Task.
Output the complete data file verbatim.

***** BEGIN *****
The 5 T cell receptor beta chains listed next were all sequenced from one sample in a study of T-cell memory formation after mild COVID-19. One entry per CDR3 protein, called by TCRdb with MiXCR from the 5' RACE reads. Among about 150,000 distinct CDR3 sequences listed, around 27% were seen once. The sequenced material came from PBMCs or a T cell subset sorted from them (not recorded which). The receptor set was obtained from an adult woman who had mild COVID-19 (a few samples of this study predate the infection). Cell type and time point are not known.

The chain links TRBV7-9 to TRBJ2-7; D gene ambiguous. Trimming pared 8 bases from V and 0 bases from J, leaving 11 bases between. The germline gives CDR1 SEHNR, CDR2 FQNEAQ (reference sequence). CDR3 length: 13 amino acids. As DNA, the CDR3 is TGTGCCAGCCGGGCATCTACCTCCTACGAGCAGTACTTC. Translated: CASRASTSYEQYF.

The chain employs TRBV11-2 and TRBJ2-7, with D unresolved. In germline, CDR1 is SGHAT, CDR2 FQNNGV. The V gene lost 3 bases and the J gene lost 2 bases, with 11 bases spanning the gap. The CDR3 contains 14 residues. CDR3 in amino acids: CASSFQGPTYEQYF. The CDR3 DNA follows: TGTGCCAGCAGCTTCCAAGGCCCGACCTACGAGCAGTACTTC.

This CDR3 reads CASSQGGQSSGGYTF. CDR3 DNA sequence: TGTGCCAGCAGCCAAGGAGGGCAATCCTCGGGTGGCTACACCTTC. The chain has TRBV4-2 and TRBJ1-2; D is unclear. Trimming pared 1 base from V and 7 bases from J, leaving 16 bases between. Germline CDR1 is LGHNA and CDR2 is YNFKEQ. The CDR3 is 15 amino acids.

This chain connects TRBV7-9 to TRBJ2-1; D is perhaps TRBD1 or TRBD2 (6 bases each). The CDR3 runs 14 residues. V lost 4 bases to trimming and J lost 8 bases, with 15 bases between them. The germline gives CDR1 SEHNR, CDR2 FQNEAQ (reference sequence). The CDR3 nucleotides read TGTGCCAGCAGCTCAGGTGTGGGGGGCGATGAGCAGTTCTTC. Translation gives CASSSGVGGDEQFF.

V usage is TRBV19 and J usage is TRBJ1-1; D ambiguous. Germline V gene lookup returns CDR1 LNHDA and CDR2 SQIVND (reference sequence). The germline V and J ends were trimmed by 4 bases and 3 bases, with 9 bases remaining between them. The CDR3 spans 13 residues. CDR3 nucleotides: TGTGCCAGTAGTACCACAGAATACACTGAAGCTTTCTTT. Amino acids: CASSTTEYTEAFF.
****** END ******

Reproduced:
The 5 T cell receptor beta chains listed next were all sequenced from one sample in a study of T-cell memory formation after mild COVID-19. One entry per CDR3 protein, called by TCRdb with MiXCR from the 5' RACE reads. Among about 150,000 distinct CDR3 sequences listed, around 27% were seen once. The sequenced material came from PBMCs or a T cell subset sorted from them (not recorded which). The receptor set was obtained from an adult woman who had mild COVID-19 (a few samples of this study predate the infection). Cell type and time point are not known.

The chain links TRBV7-9 to TRBJ2-7; D gene ambiguous. Trimming pared 8 bases from V and 0 bases from J, leaving 11 bases between. The germline gives CDR1 SEHNR, CDR2 FQNEAQ (reference sequence). CDR3 length: 13 amino acids. As DNA, the CDR3 is TGTGCCAGCCGGGCATCTACCTCCTACGAGCAGTACTTC. Translated: CASRASTSYEQYF.

The chain employs TRBV11-2 and TRBJ2-7, with D unresolved. In germline, CDR1 is SGHAT, CDR2 FQNNGV. The V gene lost 3 bases and the J gene lost 2 bases, with 11 bases spanning the gap. The CDR3 contains 14 residues. CDR3 in amino acids: CASSFQGPTYEQYF. The CDR3 DNA follows: TGTGCCAGCAGCTTCCAAGGCCCGACCTACGAGCAGTACTTC.

This CDR3 reads CASSQGGQSSGGYTF. CDR3 DNA sequence: TGTGCCAGCAGCCAAGGAGGGCAATCCTCGGGTGGCTACACCTTC. The chain has TRBV4-2 and TRBJ1-2; D is unclear. Trimming pared 1 base from V and 7 bases from J, leaving 16 bases between. Germline CDR1 is LGHNA and CDR2 is YNFKEQ. The CDR3 is 15 amino acids.

This chain connects TRBV7-9 to TRBJ2-1; D is perhaps TRBD1 or TRBD2 (6 bases each). The CDR3 runs 14 residues. V lost 4 bases to trimming and J lost 8 bases, with 15 bases between them. The germline gives CDR1 SEHNR, CDR2 FQNEAQ (reference sequence). The CDR3 nucleotides read TGTGCCAGCAGCTCAGGTGTGGGGGGCGATGAGCAGTTCTTC. Translation gives CASSSGVGGDEQFF.

V usage is TRBV19 and J usage is TRBJ1-1; D ambiguous. Germline V gene lookup returns CDR1 LNHDA and CDR2 SQIVND (reference sequence). The germline V and J ends were trimmed by 4 bases and 3 bases, with 9 bases remaining between them. The CDR3 spans 13 residues. CDR3 nucleotides: TGTGCCAGTAGTACCACAGAATACACTGAAGCTTTCTTT. Amino acids: CASSTTEYTEAFF.